### Refine

#### H-BRS Bibliography

- yes (3)

#### Departments, institutes and facilities

#### Document Type

- Article (2)
- Conference Object (1)

#### Language

- English (3)

#### Has Fulltext

- no (3)

#### Keywords

- Blocking (2)
- Sparse Matrix Vector Multiplication (2)
- Autotuning (1)
- Intel Xeon Phi (1)
- Nvidia graphic processors (1)
- Performance (1)
- SpMV (1)
- Vector Intrinsics (1)
- Vector Units (1)
- micro-benchmarks (1)

The Sparse Matrix Vector Multiplication is an important operation on sparse matrices. This operation is the most time consuming operation in iterative solvers and therefore an efficient execution of that operation is of great importance for many applications. Numerous different storage formats that store sparse matrices efficiently have already been established. Often, these storage formats utilize the sparsity pattern of a matrix in an appropiate manner. For one class of sparse matrices the nonzero values occur in small dense blocks and appropriate block storage formats are well suited for such patterns. But on the other side, these formats perform often poor on general matrices without an explicit / regular block structure. In this paper, the newly developed sparse matrix format DynB is introduced. The aim is to efficiently use several optimization approaches and vectorization with current processors, even for matrices without an explicit block structure of nonzero elements. The DynB matrix format uses 2D rectangular blocks of variable size, allowing fill-ins per block of explicit zero values up to a user controllable threshold. We give a simple and fast heuristic to detect such 2D blocks in a sparse matrix. The performance of the Sparse Matrix Vector Multiplication for a selection of different block formats and matrices with different sparsity structures is compared. Results show that the benefit of blocking formats depend – as to be expected – on the structure of the matrix and that variable sized block formats like DynB can have advantages over fixed size formats and deliver good performance results even for general sparse matrices.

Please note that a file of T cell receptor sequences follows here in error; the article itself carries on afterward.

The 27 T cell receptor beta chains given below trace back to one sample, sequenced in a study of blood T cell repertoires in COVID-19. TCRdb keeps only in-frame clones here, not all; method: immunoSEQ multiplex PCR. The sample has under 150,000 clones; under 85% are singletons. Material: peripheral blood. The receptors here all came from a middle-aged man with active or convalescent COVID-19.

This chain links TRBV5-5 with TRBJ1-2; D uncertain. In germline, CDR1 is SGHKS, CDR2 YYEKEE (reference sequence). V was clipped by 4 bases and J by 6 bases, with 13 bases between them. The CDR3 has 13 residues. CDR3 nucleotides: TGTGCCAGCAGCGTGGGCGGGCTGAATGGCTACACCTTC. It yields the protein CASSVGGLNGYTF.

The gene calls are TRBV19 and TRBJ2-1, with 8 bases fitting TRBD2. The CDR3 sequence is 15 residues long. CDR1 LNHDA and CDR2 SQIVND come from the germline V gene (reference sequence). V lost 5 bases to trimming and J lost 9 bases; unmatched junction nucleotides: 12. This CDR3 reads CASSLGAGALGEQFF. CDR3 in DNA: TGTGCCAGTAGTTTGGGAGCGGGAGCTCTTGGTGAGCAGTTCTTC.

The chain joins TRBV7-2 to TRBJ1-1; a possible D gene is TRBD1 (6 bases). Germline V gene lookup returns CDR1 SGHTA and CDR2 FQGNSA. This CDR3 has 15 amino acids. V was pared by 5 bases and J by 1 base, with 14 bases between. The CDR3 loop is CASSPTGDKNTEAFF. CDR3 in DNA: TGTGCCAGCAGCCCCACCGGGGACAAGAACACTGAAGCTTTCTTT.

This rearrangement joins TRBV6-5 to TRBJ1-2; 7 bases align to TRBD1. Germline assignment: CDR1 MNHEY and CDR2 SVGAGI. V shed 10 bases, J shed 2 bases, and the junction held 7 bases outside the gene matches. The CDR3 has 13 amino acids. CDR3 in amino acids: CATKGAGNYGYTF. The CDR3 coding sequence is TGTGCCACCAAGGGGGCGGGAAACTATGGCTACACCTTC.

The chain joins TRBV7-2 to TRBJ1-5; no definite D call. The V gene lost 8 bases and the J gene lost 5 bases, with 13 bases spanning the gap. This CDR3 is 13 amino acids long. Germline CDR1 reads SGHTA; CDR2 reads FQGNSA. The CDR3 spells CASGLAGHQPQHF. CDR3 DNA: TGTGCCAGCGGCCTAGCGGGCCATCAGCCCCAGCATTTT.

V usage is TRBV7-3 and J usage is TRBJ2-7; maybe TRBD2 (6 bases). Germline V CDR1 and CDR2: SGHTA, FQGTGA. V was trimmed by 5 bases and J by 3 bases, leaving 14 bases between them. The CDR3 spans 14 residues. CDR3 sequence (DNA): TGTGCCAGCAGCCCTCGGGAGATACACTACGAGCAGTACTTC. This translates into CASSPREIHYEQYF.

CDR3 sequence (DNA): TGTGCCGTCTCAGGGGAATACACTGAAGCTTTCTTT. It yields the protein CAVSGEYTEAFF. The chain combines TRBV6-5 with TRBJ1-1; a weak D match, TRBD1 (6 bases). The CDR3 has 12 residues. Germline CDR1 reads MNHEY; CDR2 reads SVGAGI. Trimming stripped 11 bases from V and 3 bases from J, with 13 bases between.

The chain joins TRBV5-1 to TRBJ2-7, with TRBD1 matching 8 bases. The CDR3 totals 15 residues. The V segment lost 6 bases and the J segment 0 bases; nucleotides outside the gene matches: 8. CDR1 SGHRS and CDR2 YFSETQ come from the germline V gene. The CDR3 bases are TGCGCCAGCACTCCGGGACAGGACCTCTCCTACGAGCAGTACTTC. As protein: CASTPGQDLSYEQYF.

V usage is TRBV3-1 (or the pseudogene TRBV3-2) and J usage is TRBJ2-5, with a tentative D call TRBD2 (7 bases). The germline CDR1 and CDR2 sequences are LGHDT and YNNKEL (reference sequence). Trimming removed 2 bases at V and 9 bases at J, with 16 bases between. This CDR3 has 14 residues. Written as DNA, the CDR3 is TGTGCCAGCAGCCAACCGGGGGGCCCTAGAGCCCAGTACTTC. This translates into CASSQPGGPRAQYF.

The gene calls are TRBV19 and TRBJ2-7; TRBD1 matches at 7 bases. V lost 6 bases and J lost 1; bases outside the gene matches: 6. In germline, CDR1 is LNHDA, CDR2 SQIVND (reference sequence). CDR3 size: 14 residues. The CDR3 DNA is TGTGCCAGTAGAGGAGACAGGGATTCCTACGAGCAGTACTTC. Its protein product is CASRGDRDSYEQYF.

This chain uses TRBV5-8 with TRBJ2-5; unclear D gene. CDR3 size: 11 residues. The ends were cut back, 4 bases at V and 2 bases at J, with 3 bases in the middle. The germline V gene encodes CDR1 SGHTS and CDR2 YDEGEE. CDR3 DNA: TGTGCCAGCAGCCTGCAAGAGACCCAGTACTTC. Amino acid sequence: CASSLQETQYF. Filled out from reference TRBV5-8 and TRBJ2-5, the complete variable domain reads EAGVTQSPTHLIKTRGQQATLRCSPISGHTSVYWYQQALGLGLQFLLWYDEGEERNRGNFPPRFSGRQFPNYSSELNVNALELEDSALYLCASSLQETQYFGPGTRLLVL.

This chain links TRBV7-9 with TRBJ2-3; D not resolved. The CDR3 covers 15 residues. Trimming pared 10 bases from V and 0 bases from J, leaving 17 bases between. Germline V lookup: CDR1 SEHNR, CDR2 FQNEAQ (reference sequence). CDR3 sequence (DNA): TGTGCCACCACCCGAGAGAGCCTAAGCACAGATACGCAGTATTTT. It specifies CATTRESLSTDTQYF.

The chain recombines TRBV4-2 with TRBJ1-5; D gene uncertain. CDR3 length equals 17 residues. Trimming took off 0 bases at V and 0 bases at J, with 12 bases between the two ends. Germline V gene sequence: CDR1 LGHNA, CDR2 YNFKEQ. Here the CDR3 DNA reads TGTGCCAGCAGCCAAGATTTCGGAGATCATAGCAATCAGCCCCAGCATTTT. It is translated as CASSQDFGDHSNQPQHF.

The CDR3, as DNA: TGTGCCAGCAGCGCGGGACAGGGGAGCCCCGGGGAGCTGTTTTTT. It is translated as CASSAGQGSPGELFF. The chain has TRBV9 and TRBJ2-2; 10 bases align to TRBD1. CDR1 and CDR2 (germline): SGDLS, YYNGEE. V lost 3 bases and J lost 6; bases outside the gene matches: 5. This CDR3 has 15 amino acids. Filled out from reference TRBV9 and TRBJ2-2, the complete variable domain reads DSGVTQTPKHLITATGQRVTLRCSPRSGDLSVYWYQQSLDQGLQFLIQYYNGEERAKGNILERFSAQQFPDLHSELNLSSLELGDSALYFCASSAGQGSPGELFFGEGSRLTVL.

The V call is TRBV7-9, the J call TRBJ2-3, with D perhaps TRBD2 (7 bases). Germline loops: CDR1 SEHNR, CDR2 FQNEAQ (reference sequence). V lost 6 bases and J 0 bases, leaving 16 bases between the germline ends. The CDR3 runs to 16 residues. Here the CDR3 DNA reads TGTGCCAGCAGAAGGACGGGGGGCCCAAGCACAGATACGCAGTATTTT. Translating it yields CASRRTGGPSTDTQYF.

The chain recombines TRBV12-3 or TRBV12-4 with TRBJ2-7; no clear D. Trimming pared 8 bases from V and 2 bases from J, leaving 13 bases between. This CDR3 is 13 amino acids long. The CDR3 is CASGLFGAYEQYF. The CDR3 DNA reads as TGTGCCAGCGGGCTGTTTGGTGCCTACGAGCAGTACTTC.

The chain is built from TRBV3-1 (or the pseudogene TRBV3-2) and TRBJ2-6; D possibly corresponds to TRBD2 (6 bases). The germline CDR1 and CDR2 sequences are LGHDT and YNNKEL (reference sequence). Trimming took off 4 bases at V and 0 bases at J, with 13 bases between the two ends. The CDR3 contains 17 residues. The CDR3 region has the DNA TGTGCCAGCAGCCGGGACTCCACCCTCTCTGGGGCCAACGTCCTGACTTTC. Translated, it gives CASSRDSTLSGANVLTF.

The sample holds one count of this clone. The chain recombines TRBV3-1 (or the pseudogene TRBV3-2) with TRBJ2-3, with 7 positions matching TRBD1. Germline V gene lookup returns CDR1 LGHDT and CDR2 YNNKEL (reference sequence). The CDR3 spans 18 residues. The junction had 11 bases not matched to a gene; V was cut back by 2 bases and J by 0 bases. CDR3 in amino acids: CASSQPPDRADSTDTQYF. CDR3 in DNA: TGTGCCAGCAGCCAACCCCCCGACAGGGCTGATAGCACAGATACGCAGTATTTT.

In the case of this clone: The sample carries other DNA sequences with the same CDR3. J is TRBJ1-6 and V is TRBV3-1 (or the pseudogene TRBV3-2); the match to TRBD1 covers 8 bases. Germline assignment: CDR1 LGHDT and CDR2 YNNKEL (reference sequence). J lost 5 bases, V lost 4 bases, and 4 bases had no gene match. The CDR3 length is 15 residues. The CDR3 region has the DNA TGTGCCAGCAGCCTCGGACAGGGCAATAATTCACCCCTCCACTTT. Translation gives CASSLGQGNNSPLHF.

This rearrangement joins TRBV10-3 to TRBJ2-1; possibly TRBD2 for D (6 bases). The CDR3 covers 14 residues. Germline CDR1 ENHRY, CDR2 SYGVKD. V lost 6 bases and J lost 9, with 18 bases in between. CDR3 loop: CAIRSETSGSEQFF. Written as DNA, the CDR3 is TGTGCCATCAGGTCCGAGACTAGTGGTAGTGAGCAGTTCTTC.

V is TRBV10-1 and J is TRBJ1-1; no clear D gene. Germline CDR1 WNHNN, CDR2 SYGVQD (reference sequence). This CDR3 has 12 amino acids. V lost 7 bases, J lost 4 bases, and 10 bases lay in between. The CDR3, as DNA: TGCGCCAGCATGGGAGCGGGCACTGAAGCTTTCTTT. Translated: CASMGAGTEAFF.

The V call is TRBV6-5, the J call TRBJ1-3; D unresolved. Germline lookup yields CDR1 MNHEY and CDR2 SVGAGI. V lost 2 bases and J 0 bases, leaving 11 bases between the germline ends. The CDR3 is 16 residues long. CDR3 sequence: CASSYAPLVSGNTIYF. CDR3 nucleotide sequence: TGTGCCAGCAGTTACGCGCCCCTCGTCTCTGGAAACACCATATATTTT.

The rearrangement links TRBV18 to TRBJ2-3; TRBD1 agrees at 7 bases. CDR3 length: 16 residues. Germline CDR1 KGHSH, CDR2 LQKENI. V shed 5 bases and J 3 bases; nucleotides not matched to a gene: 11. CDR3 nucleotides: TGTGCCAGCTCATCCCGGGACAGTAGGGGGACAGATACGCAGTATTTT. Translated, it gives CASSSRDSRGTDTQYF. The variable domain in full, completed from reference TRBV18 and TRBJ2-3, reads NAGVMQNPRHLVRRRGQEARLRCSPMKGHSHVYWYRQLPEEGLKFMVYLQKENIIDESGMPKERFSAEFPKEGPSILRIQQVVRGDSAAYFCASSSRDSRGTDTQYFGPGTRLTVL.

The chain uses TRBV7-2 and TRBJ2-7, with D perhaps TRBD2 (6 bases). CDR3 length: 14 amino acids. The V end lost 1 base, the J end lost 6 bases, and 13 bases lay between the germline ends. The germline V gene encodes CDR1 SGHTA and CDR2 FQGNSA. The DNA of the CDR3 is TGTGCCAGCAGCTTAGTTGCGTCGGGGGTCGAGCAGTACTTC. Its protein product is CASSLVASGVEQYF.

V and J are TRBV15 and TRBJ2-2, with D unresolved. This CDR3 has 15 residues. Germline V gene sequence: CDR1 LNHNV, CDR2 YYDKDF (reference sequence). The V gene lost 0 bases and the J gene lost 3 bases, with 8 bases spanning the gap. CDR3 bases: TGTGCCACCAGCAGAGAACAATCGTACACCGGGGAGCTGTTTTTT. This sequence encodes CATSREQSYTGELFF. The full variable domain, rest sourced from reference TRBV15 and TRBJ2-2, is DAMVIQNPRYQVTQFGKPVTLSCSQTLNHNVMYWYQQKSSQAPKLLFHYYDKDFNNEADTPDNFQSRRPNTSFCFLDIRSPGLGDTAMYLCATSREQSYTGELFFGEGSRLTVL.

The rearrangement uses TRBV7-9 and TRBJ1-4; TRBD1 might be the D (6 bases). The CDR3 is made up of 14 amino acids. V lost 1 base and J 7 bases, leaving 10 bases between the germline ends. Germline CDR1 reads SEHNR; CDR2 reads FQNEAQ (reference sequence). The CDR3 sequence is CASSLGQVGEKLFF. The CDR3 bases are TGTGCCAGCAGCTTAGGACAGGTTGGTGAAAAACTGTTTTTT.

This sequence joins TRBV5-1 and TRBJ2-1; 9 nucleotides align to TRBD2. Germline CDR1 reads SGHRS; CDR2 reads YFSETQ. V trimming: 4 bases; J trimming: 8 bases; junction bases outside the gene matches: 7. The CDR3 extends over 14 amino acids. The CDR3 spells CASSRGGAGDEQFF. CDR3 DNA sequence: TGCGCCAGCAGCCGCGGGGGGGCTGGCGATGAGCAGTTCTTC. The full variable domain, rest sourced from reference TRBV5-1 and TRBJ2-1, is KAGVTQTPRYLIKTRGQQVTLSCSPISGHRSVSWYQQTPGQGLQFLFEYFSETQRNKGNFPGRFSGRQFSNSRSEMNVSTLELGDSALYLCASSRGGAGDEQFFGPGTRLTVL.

In this paper, a set of micro-benchmarks is proposed to determine basic performance parameters of single-node mainstream hardware architectures for High Performance Computing. Performance parameters of recent processors, including those of accelerators, are determined. The investigated systems are Intel server processor architectures and the two accelerator lines Intel Xeon Phi and Nvidia graphic processors. Additionally, the performance impact of thread mapping on multiprocessors and Intel Xeon Phi is shown. The results show similarities for some parameters between all architectures, but significant differences for others.

In this paper, several blocking techniques are applied to matrices that do not have a strong blocked structure. The aim is to efficiently use vectorization with current CPUs, even for matrices without an explicit block structure on nonzero elements. Different approaches are known to find fixed or variable sized blocks of nonzero elements in a matrix. We present a new matrix format for 2D rectangular blocks of variable size, allowing fill-ins per block of explicit zero values up to a user definable threshold. We give a heuristic to detect such 2D blocks in a sparse matrix. The performance of a Sparse Matrix Vector Multiplication for chosen block formats is measured and compared. Results show that the benefit of blocking formats depend – as to be expected – on the structure of the matrix and that variable sized block formats can have advantages over fixed size formats.